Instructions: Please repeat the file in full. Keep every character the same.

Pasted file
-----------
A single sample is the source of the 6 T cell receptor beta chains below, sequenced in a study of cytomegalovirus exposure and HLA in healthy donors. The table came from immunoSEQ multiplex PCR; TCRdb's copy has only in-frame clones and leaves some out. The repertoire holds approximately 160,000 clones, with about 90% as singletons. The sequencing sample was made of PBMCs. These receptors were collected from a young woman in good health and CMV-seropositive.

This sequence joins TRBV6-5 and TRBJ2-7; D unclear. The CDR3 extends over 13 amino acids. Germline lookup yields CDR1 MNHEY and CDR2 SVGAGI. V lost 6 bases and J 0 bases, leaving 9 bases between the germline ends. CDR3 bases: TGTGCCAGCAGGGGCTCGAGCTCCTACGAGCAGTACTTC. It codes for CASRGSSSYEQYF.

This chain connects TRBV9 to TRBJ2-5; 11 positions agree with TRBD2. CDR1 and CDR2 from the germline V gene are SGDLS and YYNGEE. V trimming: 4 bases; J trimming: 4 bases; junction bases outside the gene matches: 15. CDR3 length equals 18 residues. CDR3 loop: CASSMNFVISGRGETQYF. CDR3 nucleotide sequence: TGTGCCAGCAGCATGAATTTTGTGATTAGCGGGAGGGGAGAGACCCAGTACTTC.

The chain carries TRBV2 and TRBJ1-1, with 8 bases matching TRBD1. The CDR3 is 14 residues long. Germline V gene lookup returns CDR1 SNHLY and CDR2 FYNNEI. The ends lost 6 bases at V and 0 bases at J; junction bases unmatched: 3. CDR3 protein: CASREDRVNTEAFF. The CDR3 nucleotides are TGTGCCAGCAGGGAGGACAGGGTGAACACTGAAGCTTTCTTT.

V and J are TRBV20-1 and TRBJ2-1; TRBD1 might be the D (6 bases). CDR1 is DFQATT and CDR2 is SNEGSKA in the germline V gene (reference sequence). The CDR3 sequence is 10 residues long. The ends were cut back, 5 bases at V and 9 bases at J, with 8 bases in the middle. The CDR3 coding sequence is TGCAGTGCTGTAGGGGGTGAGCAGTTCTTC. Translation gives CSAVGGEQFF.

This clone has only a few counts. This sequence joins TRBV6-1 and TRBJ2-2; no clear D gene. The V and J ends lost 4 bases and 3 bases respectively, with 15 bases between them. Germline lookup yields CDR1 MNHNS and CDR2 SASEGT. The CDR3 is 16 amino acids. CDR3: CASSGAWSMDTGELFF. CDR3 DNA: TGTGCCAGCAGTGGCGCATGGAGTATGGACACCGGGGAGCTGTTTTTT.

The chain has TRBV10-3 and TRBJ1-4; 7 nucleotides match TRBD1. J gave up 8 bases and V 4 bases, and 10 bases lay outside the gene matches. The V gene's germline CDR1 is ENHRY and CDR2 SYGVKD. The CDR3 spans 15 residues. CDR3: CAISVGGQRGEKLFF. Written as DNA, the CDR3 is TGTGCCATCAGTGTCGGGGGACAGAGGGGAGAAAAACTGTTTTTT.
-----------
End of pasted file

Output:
A single sample is the source of the 6 T cell receptor beta chains below, sequenced in a study of cytomegalovirus exposure and HLA in healthy donors. The table came from immunoSEQ multiplex PCR; TCRdb's copy has only in-frame clones and leaves some out. The repertoire holds approximately 160,000 clones, with about 90% as singletons. The sequencing sample was made of PBMCs. These receptors were collected from a young woman in good health and CMV-seropositive.

This sequence joins TRBV6-5 and TRBJ2-7; D unclear. The CDR3 extends over 13 amino acids. Germline lookup yields CDR1 MNHEY and CDR2 SVGAGI. V lost 6 bases and J 0 bases, leaving 9 bases between the germline ends. CDR3 bases: TGTGCCAGCAGGGGCTCGAGCTCCTACGAGCAGTACTTC. It codes for CASRGSSSYEQYF.

This chain connects TRBV9 to TRBJ2-5; 11 positions agree with TRBD2. CDR1 and CDR2 from the germline V gene are SGDLS and YYNGEE. V trimming: 4 bases; J trimming: 4 bases; junction bases outside the gene matches: 15. CDR3 length equals 18 residues. CDR3 loop: CASSMNFVISGRGETQYF. CDR3 nucleotide sequence: TGTGCCAGCAGCATGAATTTTGTGATTAGCGGGAGGGGAGAGACCCAGTACTTC.

The chain carries TRBV2 and TRBJ1-1, with 8 bases matching TRBD1. The CDR3 is 14 residues long. Germline V gene lookup returns CDR1 SNHLY and CDR2 FYNNEI. The ends lost 6 bases at V and 0 bases at J; junction bases unmatched: 3. CDR3 protein: CASREDRVNTEAFF. The CDR3 nucleotides are TGTGCCAGCAGGGAGGACAGGGTGAACACTGAAGCTTTCTTT.

V and J are TRBV20-1 and TRBJ2-1; TRBD1 might be the D (6 bases). CDR1 is DFQATT and CDR2 is SNEGSKA in the germline V gene (reference sequence). The CDR3 sequence is 10 residues long. The ends were cut back, 5 bases at V and 9 bases at J, with 8 bases in the middle. The CDR3 coding sequence is TGCAGTGCTGTAGGGGGTGAGCAGTTCTTC. Translation gives CSAVGGEQFF.

This clone has only a few counts. This sequence joins TRBV6-1 and TRBJ2-2; no clear D gene. The V and J ends lost 4 bases and 3 bases respectively, with 15 bases between them. Germline lookup yields CDR1 MNHNS and CDR2 SASEGT. The CDR3 is 16 amino acids. CDR3: CASSGAWSMDTGELFF. CDR3 DNA: TGTGCCAGCAGTGGCGCATGGAGTATGGACACCGGGGAGCTGTTTTTT.

The chain has TRBV10-3 and TRBJ1-4; 7 nucleotides match TRBD1. J gave up 8 bases and V 4 bases, and 10 bases lay outside the gene matches. The V gene's germline CDR1 is ENHRY and CDR2 SYGVKD. The CDR3 spans 15 residues. CDR3: CAISVGGQRGEKLFF. Written as DNA, the CDR3 is TGTGCCATCAGTGTCGGGGGACAGAGGGGAGAAAAACTGTTTTTT.